The following tutorials have been accepted for presentation at ACM Multimedia 2019:
Friday 25 October 2019
Principle-to-program: Neural fashion recommendation with multi-modal input
Reproducibility and Experimental Design for Machine Learning on Audio and Multimedia Data
Medical Multimedia Systems and Applications
Multimodal Data Collection for Social Interaction Analysis In-the-Wild
Morning, Monday 21 October 2019
Winston H. Hsu (National Taiwan University, Taiwan)
Learning on (3D) point clouds is vital for a broad range of emerging applications such as autonomous driving, robot perception, VR/AR, gaming, and security. Such needs have increased recently due to the prevalence of 3D sensors such as LiDAR, 3D camera, and RGB-D. Point clouds consist of thousands to millions of points and are complementary to the traditional 2D cameras that we have been working on for years in the vision (or multimedia) community. 3D learning algorithms on point cloud data are new, and exciting, for numerous core problems such as 3D classification, detection, semantic segmentation, and face recognition. The tutorial covers the requirements of point cloud data, the background of capturing the data, 3D representations, emerging applications, core problems, state-of-the art learning algorithms (e.g., voxel-based, point-based, etc.), and future research opportunities. We will also showcase our leading work in several 3D benchmarks such as ScanNet, KITTI, etc.
Prof. Winston Hsu is an active researcher dedicated to large-scale image/video retrieval/mining, visual recognition, and machine intelligence. He is a Professor in the Department of Computer Science and Information Engineering, National Taiwan University. He and his team have been recognized with technical awards in multimedia and computer vision research communities including IBM Research Pat Goldberg Memorial Best Paper Award (2018), Best Brave New Idea Paper Award in ACM Multimedia 2017, First Place for IARPA Disguised Faces in the Wild Competition (CVPR 2018), First Prize in ACM Multimedia Grand Challenge 2011, ACM Multimedia 2013/2014 Grand Challenge Multimodal Award, etc. Prof. Hsu is keen to realizing advanced researches towards business deliverables via academia-industry collaborations and co-founding startups. He was a Visiting Scientist at Microsoft Research Redmond (2014) and had his 1-year sabbatical leave (2016-2017) at IBM TJ Watson Research Center. He served as the Associate Editor for IEEE Transactions on Circuits and Systems for Video Technology (TCSVT) and IEEE Transactions on Multimedia, two premier journals, and was on the Editorial Board for IEEE Multimedia Magazine (2010 – 2017).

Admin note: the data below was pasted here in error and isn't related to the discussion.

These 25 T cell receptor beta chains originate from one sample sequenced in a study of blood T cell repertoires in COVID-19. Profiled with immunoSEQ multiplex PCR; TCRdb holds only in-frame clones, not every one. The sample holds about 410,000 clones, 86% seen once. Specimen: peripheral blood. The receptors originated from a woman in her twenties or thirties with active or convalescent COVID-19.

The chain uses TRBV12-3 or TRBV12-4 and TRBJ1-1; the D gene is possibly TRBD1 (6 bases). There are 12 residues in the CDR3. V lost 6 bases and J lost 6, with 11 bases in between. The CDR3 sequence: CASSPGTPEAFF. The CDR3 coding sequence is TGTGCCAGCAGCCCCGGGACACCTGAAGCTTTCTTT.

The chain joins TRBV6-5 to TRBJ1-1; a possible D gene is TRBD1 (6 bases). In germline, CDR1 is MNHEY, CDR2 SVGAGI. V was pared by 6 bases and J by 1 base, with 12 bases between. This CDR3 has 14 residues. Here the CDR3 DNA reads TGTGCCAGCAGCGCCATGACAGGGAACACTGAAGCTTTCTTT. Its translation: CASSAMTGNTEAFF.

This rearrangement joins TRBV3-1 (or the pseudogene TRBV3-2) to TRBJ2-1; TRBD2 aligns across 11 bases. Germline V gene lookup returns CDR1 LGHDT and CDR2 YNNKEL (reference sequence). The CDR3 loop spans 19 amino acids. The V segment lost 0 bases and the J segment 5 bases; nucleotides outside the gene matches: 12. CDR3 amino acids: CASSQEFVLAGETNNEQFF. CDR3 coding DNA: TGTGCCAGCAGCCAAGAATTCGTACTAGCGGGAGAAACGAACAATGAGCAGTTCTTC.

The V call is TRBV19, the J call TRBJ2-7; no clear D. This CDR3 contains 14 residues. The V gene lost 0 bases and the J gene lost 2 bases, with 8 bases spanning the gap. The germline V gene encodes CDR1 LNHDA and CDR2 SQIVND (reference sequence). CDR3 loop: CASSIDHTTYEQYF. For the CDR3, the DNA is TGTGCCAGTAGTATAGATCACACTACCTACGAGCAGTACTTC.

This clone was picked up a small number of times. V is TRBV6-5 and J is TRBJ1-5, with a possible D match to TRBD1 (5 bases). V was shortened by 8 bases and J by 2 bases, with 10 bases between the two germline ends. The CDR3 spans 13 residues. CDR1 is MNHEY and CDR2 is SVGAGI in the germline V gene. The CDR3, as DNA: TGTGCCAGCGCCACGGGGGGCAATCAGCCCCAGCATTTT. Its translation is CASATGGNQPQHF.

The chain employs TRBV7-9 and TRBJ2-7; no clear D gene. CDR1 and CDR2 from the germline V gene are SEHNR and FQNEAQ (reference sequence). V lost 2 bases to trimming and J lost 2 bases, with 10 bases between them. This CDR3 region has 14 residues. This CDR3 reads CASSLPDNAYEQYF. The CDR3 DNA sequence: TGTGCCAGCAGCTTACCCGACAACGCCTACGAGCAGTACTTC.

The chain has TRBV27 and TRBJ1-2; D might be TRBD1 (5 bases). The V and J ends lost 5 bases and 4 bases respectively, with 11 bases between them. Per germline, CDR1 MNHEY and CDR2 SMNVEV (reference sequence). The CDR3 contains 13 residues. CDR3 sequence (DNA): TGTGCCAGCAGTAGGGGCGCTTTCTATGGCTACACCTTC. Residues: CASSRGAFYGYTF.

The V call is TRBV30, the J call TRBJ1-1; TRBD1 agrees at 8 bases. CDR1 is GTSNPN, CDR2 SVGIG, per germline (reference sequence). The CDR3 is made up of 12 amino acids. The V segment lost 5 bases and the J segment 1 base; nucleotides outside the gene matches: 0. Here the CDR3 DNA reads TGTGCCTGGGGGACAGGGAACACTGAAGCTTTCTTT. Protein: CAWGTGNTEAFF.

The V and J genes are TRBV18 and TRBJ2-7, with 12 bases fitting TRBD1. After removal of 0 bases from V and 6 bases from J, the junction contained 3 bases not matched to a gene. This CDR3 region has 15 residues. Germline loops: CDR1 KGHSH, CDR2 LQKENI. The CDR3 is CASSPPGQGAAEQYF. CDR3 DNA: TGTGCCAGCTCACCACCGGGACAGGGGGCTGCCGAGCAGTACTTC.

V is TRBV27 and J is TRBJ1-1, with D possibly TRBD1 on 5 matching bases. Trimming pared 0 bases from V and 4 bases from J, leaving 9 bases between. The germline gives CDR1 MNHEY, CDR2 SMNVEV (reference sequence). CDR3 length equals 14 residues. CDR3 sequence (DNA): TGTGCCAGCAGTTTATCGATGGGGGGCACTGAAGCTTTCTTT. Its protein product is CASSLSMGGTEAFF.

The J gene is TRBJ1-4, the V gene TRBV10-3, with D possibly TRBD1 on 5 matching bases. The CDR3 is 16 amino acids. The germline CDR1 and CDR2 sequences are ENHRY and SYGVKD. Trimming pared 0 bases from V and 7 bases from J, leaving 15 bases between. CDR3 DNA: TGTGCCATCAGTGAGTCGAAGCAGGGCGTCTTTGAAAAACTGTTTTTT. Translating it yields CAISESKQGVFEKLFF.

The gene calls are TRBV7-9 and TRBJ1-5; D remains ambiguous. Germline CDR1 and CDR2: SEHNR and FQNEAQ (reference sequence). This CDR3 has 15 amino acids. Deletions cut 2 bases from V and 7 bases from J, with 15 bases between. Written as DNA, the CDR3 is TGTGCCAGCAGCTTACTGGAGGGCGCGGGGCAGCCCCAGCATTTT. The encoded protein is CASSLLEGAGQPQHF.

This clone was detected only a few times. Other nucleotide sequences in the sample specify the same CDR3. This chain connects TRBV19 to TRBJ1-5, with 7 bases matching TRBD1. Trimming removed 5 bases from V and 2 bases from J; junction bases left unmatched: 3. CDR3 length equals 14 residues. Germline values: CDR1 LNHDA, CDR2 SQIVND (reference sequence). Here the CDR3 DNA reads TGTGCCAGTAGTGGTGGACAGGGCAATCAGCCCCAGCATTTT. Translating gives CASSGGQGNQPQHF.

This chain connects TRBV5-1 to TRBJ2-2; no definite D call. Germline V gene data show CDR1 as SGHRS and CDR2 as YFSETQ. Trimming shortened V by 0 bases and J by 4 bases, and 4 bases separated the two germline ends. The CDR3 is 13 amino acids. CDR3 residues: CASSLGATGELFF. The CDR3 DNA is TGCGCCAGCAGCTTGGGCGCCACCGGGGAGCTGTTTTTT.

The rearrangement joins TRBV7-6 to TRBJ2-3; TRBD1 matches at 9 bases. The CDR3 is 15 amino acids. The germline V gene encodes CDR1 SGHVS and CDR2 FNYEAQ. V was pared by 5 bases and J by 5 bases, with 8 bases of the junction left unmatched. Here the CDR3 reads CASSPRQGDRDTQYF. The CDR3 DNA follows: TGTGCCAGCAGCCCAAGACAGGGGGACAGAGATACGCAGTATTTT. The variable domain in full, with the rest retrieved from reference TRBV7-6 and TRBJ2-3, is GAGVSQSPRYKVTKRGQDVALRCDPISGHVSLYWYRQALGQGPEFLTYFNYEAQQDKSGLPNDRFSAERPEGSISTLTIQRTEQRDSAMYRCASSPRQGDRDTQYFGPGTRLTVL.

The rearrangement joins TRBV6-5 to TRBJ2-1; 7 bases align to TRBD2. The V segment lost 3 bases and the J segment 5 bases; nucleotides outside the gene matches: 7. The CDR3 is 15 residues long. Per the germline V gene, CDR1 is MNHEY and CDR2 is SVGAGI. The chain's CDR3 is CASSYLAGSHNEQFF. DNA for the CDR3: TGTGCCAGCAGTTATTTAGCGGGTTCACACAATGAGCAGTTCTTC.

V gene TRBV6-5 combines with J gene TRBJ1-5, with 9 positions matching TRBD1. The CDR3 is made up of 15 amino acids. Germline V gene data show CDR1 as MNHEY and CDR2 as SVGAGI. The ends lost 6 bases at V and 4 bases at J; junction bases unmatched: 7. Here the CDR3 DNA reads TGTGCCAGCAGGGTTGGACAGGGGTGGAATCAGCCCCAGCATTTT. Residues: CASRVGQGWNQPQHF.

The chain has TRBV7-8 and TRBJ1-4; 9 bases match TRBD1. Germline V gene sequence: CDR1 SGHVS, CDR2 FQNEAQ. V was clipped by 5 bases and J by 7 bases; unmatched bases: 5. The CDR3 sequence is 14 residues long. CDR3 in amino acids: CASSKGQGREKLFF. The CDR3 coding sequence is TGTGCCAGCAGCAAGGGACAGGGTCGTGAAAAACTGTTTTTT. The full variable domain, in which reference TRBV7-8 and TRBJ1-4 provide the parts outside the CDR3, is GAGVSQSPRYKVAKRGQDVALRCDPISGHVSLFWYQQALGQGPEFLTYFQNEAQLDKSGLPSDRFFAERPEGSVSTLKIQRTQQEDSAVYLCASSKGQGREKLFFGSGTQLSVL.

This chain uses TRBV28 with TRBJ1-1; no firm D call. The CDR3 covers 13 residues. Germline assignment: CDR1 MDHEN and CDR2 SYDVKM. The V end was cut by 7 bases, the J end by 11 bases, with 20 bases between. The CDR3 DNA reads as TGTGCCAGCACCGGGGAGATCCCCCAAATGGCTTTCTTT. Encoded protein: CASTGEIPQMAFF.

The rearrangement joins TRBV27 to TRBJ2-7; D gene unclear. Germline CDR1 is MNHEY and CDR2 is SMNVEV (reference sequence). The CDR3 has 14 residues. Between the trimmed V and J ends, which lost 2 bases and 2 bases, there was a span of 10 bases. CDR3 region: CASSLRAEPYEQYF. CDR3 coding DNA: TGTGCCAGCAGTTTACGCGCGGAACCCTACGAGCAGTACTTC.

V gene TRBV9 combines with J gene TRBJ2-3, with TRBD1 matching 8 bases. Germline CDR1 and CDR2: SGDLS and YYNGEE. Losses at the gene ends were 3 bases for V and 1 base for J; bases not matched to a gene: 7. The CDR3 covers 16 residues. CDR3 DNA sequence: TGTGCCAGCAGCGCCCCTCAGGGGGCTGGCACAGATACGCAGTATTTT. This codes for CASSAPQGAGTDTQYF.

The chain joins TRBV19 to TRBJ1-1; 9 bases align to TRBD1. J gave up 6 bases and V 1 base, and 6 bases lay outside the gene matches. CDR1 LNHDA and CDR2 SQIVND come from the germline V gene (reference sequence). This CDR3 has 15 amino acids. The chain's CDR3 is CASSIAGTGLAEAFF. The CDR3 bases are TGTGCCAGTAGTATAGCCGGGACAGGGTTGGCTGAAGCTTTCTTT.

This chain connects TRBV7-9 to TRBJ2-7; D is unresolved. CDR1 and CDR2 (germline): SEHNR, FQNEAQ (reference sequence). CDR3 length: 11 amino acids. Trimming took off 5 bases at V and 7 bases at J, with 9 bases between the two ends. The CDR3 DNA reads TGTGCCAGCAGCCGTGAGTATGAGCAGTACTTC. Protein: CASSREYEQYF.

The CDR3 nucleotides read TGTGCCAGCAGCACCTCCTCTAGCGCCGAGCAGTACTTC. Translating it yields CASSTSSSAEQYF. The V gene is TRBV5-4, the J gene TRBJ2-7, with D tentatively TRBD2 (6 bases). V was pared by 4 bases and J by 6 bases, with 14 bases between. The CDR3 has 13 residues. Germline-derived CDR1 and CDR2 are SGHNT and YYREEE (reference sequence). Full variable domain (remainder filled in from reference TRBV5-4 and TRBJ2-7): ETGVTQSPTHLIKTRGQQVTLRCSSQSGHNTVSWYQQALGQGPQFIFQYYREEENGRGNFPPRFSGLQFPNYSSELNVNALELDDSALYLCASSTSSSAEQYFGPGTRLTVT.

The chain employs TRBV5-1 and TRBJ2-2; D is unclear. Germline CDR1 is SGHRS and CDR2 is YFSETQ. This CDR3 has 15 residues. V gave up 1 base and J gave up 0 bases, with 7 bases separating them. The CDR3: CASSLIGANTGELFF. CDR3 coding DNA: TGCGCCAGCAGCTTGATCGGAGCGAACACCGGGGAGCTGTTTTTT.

Morning, Monday 21 October 2019
Wenwu Zhu (Tsinghua University, China)
Xin Wang (Tsinghua University, China)
Wenpeng Zhang (Tsinghua University, China)
This tutorial disseminates and promotes the recent research achievements on AutoML and meta-learning as well as their applications on multimedia, which is an exciting and fast-growing research direction in the general field of machine learning and multimedia. We will present novel, high-quality research findings, as well as innovative solutions to the challenging problems in AutoML and meta-learning on multimedia. The tutorial contains five sections: 1. The research and industrial motivation, 2. Hyperparameter optimization for multimedia applications, 3. Neural architecture search and its applications in multimedia, 4. Meta-learning for multimedia, 5. Discussions and future directions.
Prof. Wenwu Zhu is currently a Professor and the Vice Chair of the Department of Computer Science and Technology at Tsinghua University. Prior to his current post, he was a Senior Researcher and Research Manager at Microsoft Research Asia. He was the Chief Scientist and Director at Intel Research China from 2004 to 2008. He worked at Bell Labs New Jersey as Member of Technical Staff during 1996-1999. Wenwu Zhu is an AAAS Fellow, IEEE Fellow, SPIE Fellow, and a member of The Academy of Europe (Academia Europaea). He has published over 300 referred papers in the areas of multimedia computing, communications and networking, and big data. He is inventor or co-inventor of over 50 patents. He received seven Best Paper Awards, including ACM Multimedia 2012 and IEEE Transactions on Circuits and Systems for Video Technology in 2001. He served in the steering committee for IEEE Transactions on Multimedia (2015-2016) and IEEE Transactions on Mobile Computing (2007-2010), respectively. He served as TPC Co-chair for ACM Multimedia 2014 and IEEE ISCAS 2013, respectively. He serves as General Co-Chair for ACM Multimedia 2018 and ACM CIKM 2019, respectively.
Dr. Xin Wang is currently a Postdoctoral researcher at the Department of Computer Science and Technology, Tsinghua University. He got both of his Ph.D. and B.E. degrees in Computer Science and Technology from Zhejiang University, China. He also holds a Ph.D. degree in Computing Science from Simon Fraser University, Canada. His research interests include cross-modal multimedia intelligence and recommendation in social media. He has published several high-quality research papers in top conferences including ICML, KDD, WWW, MM, SIGIR, AAAI, IJCAI, and CIKM.
Dr. Wenpeng Zhang obtained his Ph.D. degree in machine learning at Tsinghua University, China in 2018. He has published several papers in top tier conferences and journals, including ICML, WWW, KDD, and TKDE. Now, his research interests lie in online learning, Meta-learning and AutoML. He led the team Meta_Learners that won the second place in the NeurlPS 2018 AutoML Competition (https://arxiv.org/abs/1903.05263).
Afternoon, Monday 21 October 2019
Luisa Verdoliva (University Federico II of Naples, Italy)
Paolo Bestagini (Politecnico di Milano, Italy)